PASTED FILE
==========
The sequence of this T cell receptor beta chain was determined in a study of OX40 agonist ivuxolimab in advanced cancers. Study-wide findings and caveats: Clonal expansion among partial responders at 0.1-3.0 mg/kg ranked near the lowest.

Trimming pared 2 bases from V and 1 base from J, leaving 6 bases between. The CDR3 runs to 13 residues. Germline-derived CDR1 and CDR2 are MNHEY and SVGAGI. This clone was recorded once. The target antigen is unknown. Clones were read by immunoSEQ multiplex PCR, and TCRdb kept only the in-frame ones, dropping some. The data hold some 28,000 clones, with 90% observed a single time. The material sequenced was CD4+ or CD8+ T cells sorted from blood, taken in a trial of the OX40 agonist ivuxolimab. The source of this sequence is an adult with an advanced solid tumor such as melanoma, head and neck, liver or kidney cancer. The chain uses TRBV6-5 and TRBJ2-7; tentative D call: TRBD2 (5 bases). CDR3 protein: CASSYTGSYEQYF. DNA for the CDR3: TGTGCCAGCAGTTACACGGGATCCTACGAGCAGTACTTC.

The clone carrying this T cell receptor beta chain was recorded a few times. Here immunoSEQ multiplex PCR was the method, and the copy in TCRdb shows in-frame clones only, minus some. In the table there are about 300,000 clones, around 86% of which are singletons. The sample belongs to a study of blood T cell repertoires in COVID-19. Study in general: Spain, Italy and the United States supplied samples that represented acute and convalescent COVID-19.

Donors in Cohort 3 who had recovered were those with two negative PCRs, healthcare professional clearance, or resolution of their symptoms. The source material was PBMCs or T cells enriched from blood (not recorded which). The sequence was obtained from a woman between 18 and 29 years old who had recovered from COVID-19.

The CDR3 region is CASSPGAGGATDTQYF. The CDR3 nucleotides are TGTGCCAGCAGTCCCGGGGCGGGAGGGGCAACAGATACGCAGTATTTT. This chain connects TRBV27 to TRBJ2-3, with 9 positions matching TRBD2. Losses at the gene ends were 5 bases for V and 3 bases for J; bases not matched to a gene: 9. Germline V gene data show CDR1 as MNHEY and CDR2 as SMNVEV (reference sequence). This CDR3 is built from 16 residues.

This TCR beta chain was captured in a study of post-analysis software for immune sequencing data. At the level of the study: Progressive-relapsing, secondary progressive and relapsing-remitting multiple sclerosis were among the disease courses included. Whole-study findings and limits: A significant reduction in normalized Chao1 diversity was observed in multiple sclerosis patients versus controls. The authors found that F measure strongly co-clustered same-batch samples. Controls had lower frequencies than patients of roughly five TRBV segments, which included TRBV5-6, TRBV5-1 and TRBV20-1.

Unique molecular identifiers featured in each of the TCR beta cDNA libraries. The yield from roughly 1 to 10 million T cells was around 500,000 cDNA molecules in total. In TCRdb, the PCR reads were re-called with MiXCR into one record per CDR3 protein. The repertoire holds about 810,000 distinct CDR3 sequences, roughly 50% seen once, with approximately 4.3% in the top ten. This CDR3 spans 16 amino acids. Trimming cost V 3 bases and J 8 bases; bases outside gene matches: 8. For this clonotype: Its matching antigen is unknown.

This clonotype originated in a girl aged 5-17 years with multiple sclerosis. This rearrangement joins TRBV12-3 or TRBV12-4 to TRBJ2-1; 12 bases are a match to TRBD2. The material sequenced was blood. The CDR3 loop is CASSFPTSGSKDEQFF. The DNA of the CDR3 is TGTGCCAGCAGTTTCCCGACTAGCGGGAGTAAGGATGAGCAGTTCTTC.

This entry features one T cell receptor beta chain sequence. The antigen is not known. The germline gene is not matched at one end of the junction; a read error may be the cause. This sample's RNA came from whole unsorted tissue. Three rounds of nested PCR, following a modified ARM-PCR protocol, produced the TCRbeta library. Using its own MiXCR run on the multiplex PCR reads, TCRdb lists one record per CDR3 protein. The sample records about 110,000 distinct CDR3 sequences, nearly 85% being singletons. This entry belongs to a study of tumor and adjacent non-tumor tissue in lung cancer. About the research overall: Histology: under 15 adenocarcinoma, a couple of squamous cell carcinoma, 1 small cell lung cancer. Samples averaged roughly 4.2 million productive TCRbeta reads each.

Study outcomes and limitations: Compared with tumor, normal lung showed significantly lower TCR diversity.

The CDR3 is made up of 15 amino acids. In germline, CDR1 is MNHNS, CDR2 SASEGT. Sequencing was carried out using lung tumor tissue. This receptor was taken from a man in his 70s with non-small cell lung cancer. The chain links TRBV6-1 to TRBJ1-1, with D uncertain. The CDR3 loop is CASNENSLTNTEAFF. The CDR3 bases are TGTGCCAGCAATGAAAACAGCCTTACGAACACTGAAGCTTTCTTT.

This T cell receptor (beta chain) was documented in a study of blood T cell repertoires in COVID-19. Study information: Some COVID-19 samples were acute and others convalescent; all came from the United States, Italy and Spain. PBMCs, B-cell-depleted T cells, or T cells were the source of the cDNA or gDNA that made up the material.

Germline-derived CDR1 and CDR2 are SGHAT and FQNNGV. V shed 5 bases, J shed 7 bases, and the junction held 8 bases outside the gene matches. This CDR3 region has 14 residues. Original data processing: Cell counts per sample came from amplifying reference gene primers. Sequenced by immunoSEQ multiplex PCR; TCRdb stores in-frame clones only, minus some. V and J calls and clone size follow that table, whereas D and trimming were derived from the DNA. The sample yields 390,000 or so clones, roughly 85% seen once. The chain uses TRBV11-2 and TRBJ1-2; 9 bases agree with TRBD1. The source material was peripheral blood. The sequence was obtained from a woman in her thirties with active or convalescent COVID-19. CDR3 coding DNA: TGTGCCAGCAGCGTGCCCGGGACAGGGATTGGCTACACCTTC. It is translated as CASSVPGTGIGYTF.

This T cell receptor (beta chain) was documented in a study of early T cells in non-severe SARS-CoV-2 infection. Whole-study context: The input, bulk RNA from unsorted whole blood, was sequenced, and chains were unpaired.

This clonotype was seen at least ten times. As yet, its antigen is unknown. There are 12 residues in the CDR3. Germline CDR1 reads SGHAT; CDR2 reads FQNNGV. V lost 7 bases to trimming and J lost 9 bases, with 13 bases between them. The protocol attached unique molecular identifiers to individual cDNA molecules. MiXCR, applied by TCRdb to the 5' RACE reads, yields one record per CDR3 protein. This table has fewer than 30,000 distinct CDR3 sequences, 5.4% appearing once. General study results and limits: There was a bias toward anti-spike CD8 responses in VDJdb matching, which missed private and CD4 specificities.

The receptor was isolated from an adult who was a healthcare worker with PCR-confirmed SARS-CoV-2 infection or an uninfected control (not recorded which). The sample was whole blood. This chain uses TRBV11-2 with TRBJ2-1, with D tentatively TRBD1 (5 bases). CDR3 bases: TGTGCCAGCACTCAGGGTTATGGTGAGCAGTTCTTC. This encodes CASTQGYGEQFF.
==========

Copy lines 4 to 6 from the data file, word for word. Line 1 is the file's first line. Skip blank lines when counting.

Donors in Cohort 3 who had recovered were those with two negative PCRs, healthcare professional clearance, or resolution of their symptoms. The source material was PBMCs or T cells enriched from blood (not recorded which). The sequence was obtained from a woman between 18 and 29 years old who had recovered from COVID-19.

The CDR3 region is CASSPGAGGATDTQYF. The CDR3 nucleotides are TGTGCCAGCAGTCCCGGGGCGGGAGGGGCAACAGATACGCAGTATTTT. This chain connects TRBV27 to TRBJ2-3, with 9 positions matching TRBD2. Losses at the gene ends were 5 bases for V and 3 bases for J; bases not matched to a gene: 9. Germline V gene data show CDR1 as MNHEY and CDR2 as SMNVEV (reference sequence). This CDR3 is built from 16 residues.

This TCR beta chain was captured in a study of post-analysis software for immune sequencing data. At the level of the study: Progressive-relapsing, secondary progressive and relapsing-remitting multiple sclerosis were among the disease courses included. Whole-study findings and limits: A significant reduction in normalized Chao1 diversity was observed in multiple sclerosis patients versus controls. The authors found that F measure strongly co-clustered same-batch samples. Controls had lower frequencies than patients of roughly five TRBV segments, which included TRBV5-6, TRBV5-1 and TRBV20-1.